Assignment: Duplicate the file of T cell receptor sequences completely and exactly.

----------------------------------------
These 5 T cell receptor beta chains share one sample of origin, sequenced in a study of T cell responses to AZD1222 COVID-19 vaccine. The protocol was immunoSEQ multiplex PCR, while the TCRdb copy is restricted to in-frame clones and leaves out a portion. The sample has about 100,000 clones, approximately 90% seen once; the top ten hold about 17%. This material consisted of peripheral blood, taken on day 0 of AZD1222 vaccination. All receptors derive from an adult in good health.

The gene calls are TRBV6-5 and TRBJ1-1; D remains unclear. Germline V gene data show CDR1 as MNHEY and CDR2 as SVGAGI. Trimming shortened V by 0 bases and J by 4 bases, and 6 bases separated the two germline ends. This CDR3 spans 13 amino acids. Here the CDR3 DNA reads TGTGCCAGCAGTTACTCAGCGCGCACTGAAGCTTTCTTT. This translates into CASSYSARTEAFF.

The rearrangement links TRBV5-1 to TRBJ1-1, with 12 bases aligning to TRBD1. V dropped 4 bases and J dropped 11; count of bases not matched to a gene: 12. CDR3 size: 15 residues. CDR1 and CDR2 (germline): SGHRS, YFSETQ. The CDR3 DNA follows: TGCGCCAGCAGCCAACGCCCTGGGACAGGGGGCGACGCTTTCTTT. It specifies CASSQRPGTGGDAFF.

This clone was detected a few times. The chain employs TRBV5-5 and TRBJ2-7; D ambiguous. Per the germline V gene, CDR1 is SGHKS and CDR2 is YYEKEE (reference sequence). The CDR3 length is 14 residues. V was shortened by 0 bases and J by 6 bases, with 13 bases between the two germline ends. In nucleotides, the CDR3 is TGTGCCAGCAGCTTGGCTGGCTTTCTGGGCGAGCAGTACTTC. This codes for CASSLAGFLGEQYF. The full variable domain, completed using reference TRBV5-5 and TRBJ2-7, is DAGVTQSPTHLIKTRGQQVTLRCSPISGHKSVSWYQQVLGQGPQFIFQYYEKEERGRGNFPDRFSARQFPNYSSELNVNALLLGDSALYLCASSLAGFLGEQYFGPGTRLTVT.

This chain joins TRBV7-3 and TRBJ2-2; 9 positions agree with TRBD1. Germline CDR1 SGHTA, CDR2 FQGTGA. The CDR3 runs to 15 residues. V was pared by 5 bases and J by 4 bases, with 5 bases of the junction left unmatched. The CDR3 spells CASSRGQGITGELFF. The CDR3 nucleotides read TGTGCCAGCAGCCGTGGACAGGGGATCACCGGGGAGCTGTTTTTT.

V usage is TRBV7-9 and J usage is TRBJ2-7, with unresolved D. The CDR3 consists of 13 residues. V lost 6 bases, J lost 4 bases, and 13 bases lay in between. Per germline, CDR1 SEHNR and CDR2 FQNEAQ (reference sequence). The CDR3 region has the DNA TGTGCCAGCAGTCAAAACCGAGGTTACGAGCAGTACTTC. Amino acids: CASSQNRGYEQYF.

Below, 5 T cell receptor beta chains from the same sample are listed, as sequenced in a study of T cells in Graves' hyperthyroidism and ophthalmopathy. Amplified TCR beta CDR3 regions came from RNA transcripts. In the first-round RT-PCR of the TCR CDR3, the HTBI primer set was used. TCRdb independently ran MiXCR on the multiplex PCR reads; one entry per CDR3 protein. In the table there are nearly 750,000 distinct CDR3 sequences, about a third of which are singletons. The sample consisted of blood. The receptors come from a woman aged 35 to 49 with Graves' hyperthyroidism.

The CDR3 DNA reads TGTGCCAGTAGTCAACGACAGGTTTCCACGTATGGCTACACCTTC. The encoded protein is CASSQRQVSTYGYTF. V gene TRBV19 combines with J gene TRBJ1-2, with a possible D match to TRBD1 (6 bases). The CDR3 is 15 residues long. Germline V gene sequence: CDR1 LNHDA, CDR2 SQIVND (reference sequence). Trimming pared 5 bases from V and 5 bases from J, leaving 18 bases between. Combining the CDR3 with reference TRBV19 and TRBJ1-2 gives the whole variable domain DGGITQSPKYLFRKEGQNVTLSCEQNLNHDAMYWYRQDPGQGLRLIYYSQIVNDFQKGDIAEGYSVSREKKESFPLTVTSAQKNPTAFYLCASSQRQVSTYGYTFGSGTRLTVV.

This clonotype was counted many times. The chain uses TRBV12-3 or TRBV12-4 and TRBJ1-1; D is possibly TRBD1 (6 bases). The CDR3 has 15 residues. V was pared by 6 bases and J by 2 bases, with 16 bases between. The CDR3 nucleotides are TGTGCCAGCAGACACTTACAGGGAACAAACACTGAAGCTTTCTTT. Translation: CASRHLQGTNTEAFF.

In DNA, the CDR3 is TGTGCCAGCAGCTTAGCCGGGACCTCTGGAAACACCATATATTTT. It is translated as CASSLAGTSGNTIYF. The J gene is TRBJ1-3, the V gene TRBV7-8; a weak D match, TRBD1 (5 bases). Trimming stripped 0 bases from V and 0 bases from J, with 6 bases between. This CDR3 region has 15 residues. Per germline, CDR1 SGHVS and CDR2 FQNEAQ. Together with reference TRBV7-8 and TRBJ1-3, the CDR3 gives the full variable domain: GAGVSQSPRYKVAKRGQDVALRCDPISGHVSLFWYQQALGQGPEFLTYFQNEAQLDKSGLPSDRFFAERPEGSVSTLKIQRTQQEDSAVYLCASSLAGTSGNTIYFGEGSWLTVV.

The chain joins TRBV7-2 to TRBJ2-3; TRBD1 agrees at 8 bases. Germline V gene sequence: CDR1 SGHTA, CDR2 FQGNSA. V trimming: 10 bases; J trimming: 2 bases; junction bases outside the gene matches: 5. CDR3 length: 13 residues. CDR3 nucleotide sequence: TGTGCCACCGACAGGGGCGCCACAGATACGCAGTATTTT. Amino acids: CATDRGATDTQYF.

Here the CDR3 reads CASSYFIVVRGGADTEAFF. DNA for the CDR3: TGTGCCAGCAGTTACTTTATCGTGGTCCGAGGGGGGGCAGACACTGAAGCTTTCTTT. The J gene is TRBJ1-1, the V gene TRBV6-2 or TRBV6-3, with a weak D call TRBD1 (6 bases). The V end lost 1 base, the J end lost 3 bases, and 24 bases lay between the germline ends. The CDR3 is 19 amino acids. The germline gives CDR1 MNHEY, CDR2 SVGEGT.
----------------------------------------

These 5 T cell receptor beta chains share one sample of origin, sequenced in a study of T cell responses to AZD1222 COVID-19 vaccine. The protocol was immunoSEQ multiplex PCR, while the TCRdb copy is restricted to in-frame clones and leaves out a portion. The sample has about 100,000 clones, approximately 90% seen once; the top ten hold about 17%. This material consisted of peripheral blood, taken on day 0 of AZD1222 vaccination. All receptors derive from an adult in good health.

The gene calls are TRBV6-5 and TRBJ1-1; D remains unclear. Germline V gene data show CDR1 as MNHEY and CDR2 as SVGAGI. Trimming shortened V by 0 bases and J by 4 bases, and 6 bases separated the two germline ends. This CDR3 spans 13 amino acids. Here the CDR3 DNA reads TGTGCCAGCAGTTACTCAGCGCGCACTGAAGCTTTCTTT. This translates into CASSYSARTEAFF.

The rearrangement links TRBV5-1 to TRBJ1-1, with 12 bases aligning to TRBD1. V dropped 4 bases and J dropped 11; count of bases not matched to a gene: 12. CDR3 size: 15 residues. CDR1 and CDR2 (germline): SGHRS, YFSETQ. The CDR3 DNA follows: TGCGCCAGCAGCCAACGCCCTGGGACAGGGGGCGACGCTTTCTTT. It specifies CASSQRPGTGGDAFF.

This clone was detected a few times. The chain employs TRBV5-5 and TRBJ2-7; D ambiguous. Per the germline V gene, CDR1 is SGHKS and CDR2 is YYEKEE (reference sequence). The CDR3 length is 14 residues. V was shortened by 0 bases and J by 6 bases, with 13 bases between the two germline ends. In nucleotides, the CDR3 is TGTGCCAGCAGCTTGGCTGGCTTTCTGGGCGAGCAGTACTTC. This codes for CASSLAGFLGEQYF. The full variable domain, completed using reference TRBV5-5 and TRBJ2-7, is DAGVTQSPTHLIKTRGQQVTLRCSPISGHKSVSWYQQVLGQGPQFIFQYYEKEERGRGNFPDRFSARQFPNYSSELNVNALLLGDSALYLCASSLAGFLGEQYFGPGTRLTVT.

This chain joins TRBV7-3 and TRBJ2-2; 9 positions agree with TRBD1. Germline CDR1 SGHTA, CDR2 FQGTGA. The CDR3 runs to 15 residues. V was pared by 5 bases and J by 4 bases, with 5 bases of the junction left unmatched. The CDR3 spells CASSRGQGITGELFF. The CDR3 nucleotides read TGTGCCAGCAGCCGTGGACAGGGGATCACCGGGGAGCTGTTTTTT.

V usage is TRBV7-9 and J usage is TRBJ2-7, with unresolved D. The CDR3 consists of 13 residues. V lost 6 bases, J lost 4 bases, and 13 bases lay in between. Per germline, CDR1 SEHNR and CDR2 FQNEAQ (reference sequence). The CDR3 region has the DNA TGTGCCAGCAGTCAAAACCGAGGTTACGAGCAGTACTTC. Amino acids: CASSQNRGYEQYF.

Below, 5 T cell receptor beta chains from the same sample are listed, as sequenced in a study of T cells in Graves' hyperthyroidism and ophthalmopathy. Amplified TCR beta CDR3 regions came from RNA transcripts. In the first-round RT-PCR of the TCR CDR3, the HTBI primer set was used. TCRdb independently ran MiXCR on the multiplex PCR reads; one entry per CDR3 protein. In the table there are nearly 750,000 distinct CDR3 sequences, about a third of which are singletons. The sample consisted of blood. The receptors come from a woman aged 35 to 49 with Graves' hyperthyroidism.

The CDR3 DNA reads TGTGCCAGTAGTCAACGACAGGTTTCCACGTATGGCTACACCTTC. The encoded protein is CASSQRQVSTYGYTF. V gene TRBV19 combines with J gene TRBJ1-2, with a possible D match to TRBD1 (6 bases). The CDR3 is 15 residues long. Germline V gene sequence: CDR1 LNHDA, CDR2 SQIVND (reference sequence). Trimming pared 5 bases from V and 5 bases from J, leaving 18 bases between. Combining the CDR3 with reference TRBV19 and TRBJ1-2 gives the whole variable domain DGGITQSPKYLFRKEGQNVTLSCEQNLNHDAMYWYRQDPGQGLRLIYYSQIVNDFQKGDIAEGYSVSREKKESFPLTVTSAQKNPTAFYLCASSQRQVSTYGYTFGSGTRLTVV.

This clonotype was counted many times. The chain uses TRBV12-3 or TRBV12-4 and TRBJ1-1; D is possibly TRBD1 (6 bases). The CDR3 has 15 residues. V was pared by 6 bases and J by 2 bases, with 16 bases between. The CDR3 nucleotides are TGTGCCAGCAGACACTTACAGGGAACAAACACTGAAGCTTTCTTT. Translation: CASRHLQGTNTEAFF.

In DNA, the CDR3 is TGTGCCAGCAGCTTAGCCGGGACCTCTGGAAACACCATATATTTT. It is translated as CASSLAGTSGNTIYF. The J gene is TRBJ1-3, the V gene TRBV7-8; a weak D match, TRBD1 (5 bases). Trimming stripped 0 bases from V and 0 bases from J, with 6 bases between. This CDR3 region has 15 residues. Per germline, CDR1 SGHVS and CDR2 FQNEAQ. Together with reference TRBV7-8 and TRBJ1-3, the CDR3 gives the full variable domain: GAGVSQSPRYKVAKRGQDVALRCDPISGHVSLFWYQQALGQGPEFLTYFQNEAQLDKSGLPSDRFFAERPEGSVSTLKIQRTQQEDSAVYLCASSLAGTSGNTIYFGEGSWLTVV.

The chain joins TRBV7-2 to TRBJ2-3; TRBD1 agrees at 8 bases. Germline V gene sequence: CDR1 SGHTA, CDR2 FQGNSA. V trimming: 10 bases; J trimming: 2 bases; junction bases outside the gene matches: 5. CDR3 length: 13 residues. CDR3 nucleotide sequence: TGTGCCACCGACAGGGGCGCCACAGATACGCAGTATTTT. Amino acids: CATDRGATDTQYF.

Here the CDR3 reads CASSYFIVVRGGADTEAFF. DNA for the CDR3: TGTGCCAGCAGTTACTTTATCGTGGTCCGAGGGGGGGCAGACACTGAAGCTTTCTTT. The J gene is TRBJ1-1, the V gene TRBV6-2 or TRBV6-3, with a weak D call TRBD1 (6 bases). The V end lost 1 base, the J end lost 3 bases, and 24 bases lay between the germline ends. The CDR3 is 19 amino acids. The germline gives CDR1 MNHEY, CDR2 SVGEGT.